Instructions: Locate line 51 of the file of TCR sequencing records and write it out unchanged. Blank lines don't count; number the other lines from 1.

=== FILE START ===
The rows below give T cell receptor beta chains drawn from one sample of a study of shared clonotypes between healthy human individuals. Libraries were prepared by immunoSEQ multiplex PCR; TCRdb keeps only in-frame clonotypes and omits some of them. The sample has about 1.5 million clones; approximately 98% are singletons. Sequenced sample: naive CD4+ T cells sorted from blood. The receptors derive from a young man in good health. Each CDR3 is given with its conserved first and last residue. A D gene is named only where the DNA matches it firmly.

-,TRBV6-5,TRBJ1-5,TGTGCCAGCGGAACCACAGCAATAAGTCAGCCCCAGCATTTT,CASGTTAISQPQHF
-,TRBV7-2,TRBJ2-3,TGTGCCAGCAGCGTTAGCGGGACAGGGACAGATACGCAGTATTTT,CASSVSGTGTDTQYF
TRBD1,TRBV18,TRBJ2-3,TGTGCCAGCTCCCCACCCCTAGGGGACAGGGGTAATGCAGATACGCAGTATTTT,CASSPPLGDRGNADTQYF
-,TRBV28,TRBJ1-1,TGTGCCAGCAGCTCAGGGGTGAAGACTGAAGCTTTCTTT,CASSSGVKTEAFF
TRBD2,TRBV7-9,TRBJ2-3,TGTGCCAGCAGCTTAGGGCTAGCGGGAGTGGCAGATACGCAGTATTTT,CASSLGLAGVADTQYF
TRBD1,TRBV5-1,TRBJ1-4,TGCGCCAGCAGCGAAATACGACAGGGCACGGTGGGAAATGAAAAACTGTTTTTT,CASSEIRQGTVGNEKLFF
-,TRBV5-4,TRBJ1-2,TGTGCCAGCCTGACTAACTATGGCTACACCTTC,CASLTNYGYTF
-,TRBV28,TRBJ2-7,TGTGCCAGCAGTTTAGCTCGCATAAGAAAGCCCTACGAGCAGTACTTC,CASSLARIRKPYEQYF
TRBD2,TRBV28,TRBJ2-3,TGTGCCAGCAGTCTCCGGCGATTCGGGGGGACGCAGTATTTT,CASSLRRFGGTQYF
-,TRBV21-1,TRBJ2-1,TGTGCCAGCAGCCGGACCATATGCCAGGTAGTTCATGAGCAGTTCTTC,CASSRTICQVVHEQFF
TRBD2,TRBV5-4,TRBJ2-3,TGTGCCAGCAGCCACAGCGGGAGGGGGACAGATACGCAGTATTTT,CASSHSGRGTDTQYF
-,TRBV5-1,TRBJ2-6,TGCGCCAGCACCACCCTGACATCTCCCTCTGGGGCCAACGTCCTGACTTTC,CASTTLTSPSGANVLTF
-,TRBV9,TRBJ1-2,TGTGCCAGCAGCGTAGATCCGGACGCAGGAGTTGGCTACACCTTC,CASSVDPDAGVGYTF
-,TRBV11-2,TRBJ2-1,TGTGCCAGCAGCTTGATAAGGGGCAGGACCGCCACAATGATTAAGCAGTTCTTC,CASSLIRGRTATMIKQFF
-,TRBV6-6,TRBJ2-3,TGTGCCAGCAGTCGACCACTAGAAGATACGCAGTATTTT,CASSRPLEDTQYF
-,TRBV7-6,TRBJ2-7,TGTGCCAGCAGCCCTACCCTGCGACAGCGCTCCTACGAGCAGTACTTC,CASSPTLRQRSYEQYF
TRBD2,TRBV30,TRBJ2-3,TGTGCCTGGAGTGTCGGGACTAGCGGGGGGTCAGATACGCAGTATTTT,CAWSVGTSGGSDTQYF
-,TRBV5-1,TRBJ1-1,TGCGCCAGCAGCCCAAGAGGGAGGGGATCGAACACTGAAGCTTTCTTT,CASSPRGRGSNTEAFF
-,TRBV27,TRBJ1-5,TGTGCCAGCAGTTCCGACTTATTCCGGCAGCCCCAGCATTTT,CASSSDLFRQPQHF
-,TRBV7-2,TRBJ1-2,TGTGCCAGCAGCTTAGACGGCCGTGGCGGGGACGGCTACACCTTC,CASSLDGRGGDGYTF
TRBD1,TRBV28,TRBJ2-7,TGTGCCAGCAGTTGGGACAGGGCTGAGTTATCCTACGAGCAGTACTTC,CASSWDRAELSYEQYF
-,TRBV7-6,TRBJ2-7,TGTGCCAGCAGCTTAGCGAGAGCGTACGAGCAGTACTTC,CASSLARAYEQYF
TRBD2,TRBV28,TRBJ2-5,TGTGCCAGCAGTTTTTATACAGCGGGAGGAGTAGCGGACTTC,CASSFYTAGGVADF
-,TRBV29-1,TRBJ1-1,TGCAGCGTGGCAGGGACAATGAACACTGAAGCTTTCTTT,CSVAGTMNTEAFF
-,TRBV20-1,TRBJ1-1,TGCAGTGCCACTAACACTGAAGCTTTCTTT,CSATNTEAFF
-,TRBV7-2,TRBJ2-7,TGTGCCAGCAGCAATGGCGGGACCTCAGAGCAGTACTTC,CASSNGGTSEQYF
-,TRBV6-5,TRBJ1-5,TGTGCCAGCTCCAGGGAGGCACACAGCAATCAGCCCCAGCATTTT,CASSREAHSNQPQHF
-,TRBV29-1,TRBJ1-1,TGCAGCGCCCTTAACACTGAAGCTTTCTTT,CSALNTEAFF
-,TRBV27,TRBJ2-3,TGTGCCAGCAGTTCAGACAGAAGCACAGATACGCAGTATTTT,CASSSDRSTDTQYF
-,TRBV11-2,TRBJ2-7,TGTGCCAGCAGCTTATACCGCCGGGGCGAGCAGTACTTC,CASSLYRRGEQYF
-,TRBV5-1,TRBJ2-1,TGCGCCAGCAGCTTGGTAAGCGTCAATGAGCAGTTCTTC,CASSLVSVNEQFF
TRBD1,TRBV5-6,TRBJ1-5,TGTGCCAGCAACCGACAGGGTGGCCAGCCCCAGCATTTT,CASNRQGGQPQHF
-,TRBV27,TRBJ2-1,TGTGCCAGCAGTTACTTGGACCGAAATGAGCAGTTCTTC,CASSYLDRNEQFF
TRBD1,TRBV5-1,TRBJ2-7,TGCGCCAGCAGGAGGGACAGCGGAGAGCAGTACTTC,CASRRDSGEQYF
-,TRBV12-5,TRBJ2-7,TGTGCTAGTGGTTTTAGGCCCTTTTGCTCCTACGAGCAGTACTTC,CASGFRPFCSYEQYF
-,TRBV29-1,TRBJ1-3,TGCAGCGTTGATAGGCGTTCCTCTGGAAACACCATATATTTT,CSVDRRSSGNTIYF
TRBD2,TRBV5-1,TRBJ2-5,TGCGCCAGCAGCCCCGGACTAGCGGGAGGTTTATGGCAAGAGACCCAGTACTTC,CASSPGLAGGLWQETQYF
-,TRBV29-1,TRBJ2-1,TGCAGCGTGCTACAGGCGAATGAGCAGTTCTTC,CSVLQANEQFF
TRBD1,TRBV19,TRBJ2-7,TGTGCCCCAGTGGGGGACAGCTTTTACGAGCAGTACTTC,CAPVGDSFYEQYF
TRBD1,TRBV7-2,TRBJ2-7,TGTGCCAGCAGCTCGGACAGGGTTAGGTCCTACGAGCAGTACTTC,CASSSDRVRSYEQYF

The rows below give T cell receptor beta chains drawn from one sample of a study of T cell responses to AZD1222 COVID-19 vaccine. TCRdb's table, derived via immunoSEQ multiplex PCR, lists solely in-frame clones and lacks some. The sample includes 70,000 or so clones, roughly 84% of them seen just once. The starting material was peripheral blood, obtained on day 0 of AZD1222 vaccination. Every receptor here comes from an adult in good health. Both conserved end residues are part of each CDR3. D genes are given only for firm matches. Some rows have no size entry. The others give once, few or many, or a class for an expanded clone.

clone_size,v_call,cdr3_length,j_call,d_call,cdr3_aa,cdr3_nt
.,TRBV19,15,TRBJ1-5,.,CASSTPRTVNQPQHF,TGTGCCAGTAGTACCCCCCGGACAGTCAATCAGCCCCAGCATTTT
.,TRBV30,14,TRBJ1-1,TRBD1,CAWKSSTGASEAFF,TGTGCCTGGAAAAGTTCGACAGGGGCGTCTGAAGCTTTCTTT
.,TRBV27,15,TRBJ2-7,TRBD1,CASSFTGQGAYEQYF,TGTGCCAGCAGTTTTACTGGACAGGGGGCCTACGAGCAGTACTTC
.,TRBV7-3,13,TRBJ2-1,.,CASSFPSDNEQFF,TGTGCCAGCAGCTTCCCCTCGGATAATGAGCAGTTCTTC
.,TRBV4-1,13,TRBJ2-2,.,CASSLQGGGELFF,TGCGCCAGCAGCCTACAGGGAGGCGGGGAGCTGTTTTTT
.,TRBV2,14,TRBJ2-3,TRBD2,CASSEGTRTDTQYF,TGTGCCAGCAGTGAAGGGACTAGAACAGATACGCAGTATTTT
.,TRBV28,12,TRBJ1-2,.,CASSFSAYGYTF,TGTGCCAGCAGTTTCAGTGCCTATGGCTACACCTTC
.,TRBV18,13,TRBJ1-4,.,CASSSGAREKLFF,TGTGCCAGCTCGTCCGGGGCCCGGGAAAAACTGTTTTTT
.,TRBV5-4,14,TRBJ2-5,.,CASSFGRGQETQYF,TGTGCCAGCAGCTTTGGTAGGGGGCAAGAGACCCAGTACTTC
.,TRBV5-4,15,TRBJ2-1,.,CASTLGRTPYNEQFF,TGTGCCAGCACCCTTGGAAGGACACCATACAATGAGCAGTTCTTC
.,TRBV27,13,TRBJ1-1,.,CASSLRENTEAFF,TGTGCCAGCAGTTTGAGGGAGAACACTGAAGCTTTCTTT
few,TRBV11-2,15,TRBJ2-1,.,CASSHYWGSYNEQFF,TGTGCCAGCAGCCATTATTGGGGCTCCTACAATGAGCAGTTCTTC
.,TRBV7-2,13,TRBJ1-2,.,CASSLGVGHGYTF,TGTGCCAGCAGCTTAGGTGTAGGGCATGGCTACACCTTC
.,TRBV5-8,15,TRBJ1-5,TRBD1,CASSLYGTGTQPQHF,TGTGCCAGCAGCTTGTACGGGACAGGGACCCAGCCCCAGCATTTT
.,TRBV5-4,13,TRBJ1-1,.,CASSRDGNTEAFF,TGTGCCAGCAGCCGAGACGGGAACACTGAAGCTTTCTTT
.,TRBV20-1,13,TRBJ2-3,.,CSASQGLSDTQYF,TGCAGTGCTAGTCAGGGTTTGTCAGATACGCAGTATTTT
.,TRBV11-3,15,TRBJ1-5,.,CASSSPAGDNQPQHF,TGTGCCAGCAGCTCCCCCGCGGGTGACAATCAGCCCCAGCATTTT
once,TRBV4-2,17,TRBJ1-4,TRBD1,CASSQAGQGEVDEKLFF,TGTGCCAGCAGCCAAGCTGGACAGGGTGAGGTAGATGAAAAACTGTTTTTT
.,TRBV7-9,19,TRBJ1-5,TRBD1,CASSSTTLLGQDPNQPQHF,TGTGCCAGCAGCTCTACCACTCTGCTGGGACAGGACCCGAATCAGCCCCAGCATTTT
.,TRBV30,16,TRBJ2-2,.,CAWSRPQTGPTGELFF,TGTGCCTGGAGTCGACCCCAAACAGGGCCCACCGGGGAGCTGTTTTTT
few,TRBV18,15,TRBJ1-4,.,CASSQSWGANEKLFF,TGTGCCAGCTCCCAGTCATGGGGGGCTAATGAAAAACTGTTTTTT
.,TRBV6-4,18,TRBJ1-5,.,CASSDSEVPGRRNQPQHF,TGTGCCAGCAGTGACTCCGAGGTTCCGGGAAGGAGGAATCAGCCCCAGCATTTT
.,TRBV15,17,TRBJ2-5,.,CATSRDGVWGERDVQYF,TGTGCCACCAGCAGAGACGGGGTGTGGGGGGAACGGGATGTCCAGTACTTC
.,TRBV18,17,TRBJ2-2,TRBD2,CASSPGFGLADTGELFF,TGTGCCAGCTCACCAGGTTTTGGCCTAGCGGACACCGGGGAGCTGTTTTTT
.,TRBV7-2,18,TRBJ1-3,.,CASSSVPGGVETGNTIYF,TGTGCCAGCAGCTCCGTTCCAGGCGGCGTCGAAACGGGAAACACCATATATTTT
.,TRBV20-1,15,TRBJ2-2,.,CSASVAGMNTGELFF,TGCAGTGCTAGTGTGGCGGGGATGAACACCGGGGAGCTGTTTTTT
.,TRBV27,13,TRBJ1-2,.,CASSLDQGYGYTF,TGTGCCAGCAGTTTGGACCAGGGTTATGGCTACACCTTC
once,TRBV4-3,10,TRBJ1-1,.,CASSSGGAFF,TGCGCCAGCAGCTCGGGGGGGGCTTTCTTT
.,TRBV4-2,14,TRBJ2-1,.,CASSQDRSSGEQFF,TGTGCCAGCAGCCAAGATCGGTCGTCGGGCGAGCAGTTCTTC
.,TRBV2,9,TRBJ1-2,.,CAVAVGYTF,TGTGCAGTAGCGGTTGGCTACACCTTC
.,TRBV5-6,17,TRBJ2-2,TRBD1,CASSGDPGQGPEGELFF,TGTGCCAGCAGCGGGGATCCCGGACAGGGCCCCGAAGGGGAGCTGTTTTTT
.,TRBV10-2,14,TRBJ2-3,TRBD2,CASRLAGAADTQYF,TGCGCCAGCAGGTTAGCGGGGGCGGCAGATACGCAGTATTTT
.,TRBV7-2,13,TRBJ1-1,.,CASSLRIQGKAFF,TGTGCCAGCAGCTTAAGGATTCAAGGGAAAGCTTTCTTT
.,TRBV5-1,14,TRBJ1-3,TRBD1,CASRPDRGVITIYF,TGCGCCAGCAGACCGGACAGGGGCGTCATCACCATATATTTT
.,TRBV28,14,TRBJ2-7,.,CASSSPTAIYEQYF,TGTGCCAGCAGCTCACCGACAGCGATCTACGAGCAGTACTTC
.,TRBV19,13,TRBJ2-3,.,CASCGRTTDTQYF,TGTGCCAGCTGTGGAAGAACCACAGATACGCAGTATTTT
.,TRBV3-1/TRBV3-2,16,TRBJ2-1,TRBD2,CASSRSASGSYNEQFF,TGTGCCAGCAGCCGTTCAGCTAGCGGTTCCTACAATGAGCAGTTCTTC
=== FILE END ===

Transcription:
.,TRBV18,13,TRBJ1-4,.,CASSSGAREKLFF,TGTGCCAGCTCGTCCGGGGCCCGGGAAAAACTGTTTTTT